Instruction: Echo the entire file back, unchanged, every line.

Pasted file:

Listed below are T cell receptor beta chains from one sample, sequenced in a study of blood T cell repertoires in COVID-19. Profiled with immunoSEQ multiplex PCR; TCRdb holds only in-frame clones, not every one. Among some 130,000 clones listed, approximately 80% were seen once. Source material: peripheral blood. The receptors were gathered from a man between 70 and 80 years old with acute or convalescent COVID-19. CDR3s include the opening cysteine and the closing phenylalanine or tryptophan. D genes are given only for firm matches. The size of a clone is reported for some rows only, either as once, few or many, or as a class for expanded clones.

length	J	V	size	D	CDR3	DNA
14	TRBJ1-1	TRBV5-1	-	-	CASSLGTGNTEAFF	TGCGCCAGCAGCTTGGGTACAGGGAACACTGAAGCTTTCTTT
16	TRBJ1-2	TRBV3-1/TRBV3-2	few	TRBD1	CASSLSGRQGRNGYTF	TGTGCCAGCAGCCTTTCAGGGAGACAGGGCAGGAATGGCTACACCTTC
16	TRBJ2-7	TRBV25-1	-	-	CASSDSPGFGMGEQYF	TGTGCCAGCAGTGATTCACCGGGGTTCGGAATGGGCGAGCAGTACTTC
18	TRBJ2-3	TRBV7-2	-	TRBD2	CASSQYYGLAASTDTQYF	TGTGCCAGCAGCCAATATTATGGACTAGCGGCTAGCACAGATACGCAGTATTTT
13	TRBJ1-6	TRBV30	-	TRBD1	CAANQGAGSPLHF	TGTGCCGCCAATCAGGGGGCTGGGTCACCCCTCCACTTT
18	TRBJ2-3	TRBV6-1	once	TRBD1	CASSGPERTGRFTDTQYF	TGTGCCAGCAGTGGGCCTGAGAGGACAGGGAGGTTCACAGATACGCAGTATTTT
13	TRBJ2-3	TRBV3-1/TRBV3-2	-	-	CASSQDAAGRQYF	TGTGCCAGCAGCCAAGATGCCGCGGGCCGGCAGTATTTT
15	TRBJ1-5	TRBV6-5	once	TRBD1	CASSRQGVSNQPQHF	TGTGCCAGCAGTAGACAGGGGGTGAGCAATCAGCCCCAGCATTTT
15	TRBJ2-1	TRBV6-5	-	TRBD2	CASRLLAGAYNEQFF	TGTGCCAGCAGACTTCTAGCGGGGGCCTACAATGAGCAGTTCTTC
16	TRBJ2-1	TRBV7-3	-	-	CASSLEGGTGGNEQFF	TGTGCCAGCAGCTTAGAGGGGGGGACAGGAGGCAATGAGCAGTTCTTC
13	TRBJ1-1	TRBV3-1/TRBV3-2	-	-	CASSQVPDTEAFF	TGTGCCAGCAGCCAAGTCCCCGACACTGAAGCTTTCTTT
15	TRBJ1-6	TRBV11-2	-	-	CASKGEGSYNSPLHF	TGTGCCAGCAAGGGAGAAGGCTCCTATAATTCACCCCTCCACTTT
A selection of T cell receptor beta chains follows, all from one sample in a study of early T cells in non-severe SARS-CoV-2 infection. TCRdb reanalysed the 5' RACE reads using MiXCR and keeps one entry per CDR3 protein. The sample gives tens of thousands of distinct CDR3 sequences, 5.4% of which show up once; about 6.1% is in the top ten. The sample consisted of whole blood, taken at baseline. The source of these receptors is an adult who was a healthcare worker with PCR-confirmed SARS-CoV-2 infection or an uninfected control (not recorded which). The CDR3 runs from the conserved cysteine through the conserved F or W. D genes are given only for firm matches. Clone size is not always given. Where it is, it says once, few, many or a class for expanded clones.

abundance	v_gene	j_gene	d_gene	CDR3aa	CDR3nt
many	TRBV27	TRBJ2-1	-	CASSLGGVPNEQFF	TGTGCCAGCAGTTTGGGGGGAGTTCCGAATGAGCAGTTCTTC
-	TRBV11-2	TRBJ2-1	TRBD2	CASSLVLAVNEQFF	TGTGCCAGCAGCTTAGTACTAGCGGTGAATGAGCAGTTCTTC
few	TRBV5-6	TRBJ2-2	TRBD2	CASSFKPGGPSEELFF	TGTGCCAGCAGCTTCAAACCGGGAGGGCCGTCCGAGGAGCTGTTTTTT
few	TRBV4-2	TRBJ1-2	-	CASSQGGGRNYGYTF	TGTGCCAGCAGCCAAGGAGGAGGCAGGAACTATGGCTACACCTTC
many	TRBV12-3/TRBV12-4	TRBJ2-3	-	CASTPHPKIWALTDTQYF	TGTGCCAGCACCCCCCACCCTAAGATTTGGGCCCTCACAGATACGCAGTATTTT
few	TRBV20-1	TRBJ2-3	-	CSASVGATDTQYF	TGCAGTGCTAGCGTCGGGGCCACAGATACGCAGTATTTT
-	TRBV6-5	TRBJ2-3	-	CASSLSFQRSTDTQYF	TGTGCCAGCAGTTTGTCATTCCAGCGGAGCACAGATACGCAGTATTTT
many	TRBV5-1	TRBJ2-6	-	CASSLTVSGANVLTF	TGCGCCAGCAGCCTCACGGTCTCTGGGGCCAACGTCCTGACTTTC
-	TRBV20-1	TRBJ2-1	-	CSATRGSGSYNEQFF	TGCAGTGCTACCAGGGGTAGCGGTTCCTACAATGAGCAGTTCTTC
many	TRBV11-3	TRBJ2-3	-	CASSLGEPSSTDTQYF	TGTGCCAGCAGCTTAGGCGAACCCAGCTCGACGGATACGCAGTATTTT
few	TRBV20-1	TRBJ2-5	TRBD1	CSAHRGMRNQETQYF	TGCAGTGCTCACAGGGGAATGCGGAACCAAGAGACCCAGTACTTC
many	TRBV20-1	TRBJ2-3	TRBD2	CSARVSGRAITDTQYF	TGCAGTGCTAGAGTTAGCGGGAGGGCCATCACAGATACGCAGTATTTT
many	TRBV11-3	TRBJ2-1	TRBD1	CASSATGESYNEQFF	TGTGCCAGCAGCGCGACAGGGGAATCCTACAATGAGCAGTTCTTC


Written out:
Listed below are T cell receptor beta chains from one sample, sequenced in a study of blood T cell repertoires in COVID-19. Profiled with immunoSEQ multiplex PCR; TCRdb holds only in-frame clones, not every one. Among some 130,000 clones listed, approximately 80% were seen once. Source material: peripheral blood. The receptors were gathered from a man between 70 and 80 years old with acute or convalescent COVID-19. CDR3s include the opening cysteine and the closing phenylalanine or tryptophan. D genes are given only for firm matches. The size of a clone is reported for some rows only, either as once, few or many, or as a class for expanded clones.

length	J	V	size	D	CDR3	DNA
14	TRBJ1-1	TRBV5-1	-	-	CASSLGTGNTEAFF	TGCGCCAGCAGCTTGGGTACAGGGAACACTGAAGCTTTCTTT
16	TRBJ1-2	TRBV3-1/TRBV3-2	few	TRBD1	CASSLSGRQGRNGYTF	TGTGCCAGCAGCCTTTCAGGGAGACAGGGCAGGAATGGCTACACCTTC
16	TRBJ2-7	TRBV25-1	-	-	CASSDSPGFGMGEQYF	TGTGCCAGCAGTGATTCACCGGGGTTCGGAATGGGCGAGCAGTACTTC
18	TRBJ2-3	TRBV7-2	-	TRBD2	CASSQYYGLAASTDTQYF	TGTGCCAGCAGCCAATATTATGGACTAGCGGCTAGCACAGATACGCAGTATTTT
13	TRBJ1-6	TRBV30	-	TRBD1	CAANQGAGSPLHF	TGTGCCGCCAATCAGGGGGCTGGGTCACCCCTCCACTTT
18	TRBJ2-3	TRBV6-1	once	TRBD1	CASSGPERTGRFTDTQYF	TGTGCCAGCAGTGGGCCTGAGAGGACAGGGAGGTTCACAGATACGCAGTATTTT
13	TRBJ2-3	TRBV3-1/TRBV3-2	-	-	CASSQDAAGRQYF	TGTGCCAGCAGCCAAGATGCCGCGGGCCGGCAGTATTTT
15	TRBJ1-5	TRBV6-5	once	TRBD1	CASSRQGVSNQPQHF	TGTGCCAGCAGTAGACAGGGGGTGAGCAATCAGCCCCAGCATTTT
15	TRBJ2-1	TRBV6-5	-	TRBD2	CASRLLAGAYNEQFF	TGTGCCAGCAGACTTCTAGCGGGGGCCTACAATGAGCAGTTCTTC
16	TRBJ2-1	TRBV7-3	-	-	CASSLEGGTGGNEQFF	TGTGCCAGCAGCTTAGAGGGGGGGACAGGAGGCAATGAGCAGTTCTTC
13	TRBJ1-1	TRBV3-1/TRBV3-2	-	-	CASSQVPDTEAFF	TGTGCCAGCAGCCAAGTCCCCGACACTGAAGCTTTCTTT
15	TRBJ1-6	TRBV11-2	-	-	CASKGEGSYNSPLHF	TGTGCCAGCAAGGGAGAAGGCTCCTATAATTCACCCCTCCACTTT
A selection of T cell receptor beta chains follows, all from one sample in a study of early T cells in non-severe SARS-CoV-2 infection. TCRdb reanalysed the 5' RACE reads using MiXCR and keeps one entry per CDR3 protein. The sample gives tens of thousands of distinct CDR3 sequences, 5.4% of which show up once; about 6.1% is in the top ten. The sample consisted of whole blood, taken at baseline. The source of these receptors is an adult who was a healthcare worker with PCR-confirmed SARS-CoV-2 infection or an uninfected control (not recorded which). The CDR3 runs from the conserved cysteine through the conserved F or W. D genes are given only for firm matches. Clone size is not always given. Where it is, it says once, few, many or a class for expanded clones.

abundance	v_gene	j_gene	d_gene	CDR3aa	CDR3nt
many	TRBV27	TRBJ2-1	-	CASSLGGVPNEQFF	TGTGCCAGCAGTTTGGGGGGAGTTCCGAATGAGCAGTTCTTC
-	TRBV11-2	TRBJ2-1	TRBD2	CASSLVLAVNEQFF	TGTGCCAGCAGCTTAGTACTAGCGGTGAATGAGCAGTTCTTC
few	TRBV5-6	TRBJ2-2	TRBD2	CASSFKPGGPSEELFF	TGTGCCAGCAGCTTCAAACCGGGAGGGCCGTCCGAGGAGCTGTTTTTT
few	TRBV4-2	TRBJ1-2	-	CASSQGGGRNYGYTF	TGTGCCAGCAGCCAAGGAGGAGGCAGGAACTATGGCTACACCTTC
many	TRBV12-3/TRBV12-4	TRBJ2-3	-	CASTPHPKIWALTDTQYF	TGTGCCAGCACCCCCCACCCTAAGATTTGGGCCCTCACAGATACGCAGTATTTT
few	TRBV20-1	TRBJ2-3	-	CSASVGATDTQYF	TGCAGTGCTAGCGTCGGGGCCACAGATACGCAGTATTTT
-	TRBV6-5	TRBJ2-3	-	CASSLSFQRSTDTQYF	TGTGCCAGCAGTTTGTCATTCCAGCGGAGCACAGATACGCAGTATTTT
many	TRBV5-1	TRBJ2-6	-	CASSLTVSGANVLTF	TGCGCCAGCAGCCTCACGGTCTCTGGGGCCAACGTCCTGACTTTC
-	TRBV20-1	TRBJ2-1	-	CSATRGSGSYNEQFF	TGCAGTGCTACCAGGGGTAGCGGTTCCTACAATGAGCAGTTCTTC
many	TRBV11-3	TRBJ2-3	-	CASSLGEPSSTDTQYF	TGTGCCAGCAGCTTAGGCGAACCCAGCTCGACGGATACGCAGTATTTT
few	TRBV20-1	TRBJ2-5	TRBD1	CSAHRGMRNQETQYF	TGCAGTGCTCACAGGGGAATGCGGAACCAAGAGACCCAGTACTTC
many	TRBV20-1	TRBJ2-3	TRBD2	CSARVSGRAITDTQYF	TGCAGTGCTAGAGTTAGCGGGAGGGCCATCACAGATACGCAGTATTTT
many	TRBV11-3	TRBJ2-1	TRBD1	CASSATGESYNEQFF	TGTGCCAGCAGCGCGACAGGGGAATCCTACAATGAGCAGTTCTTC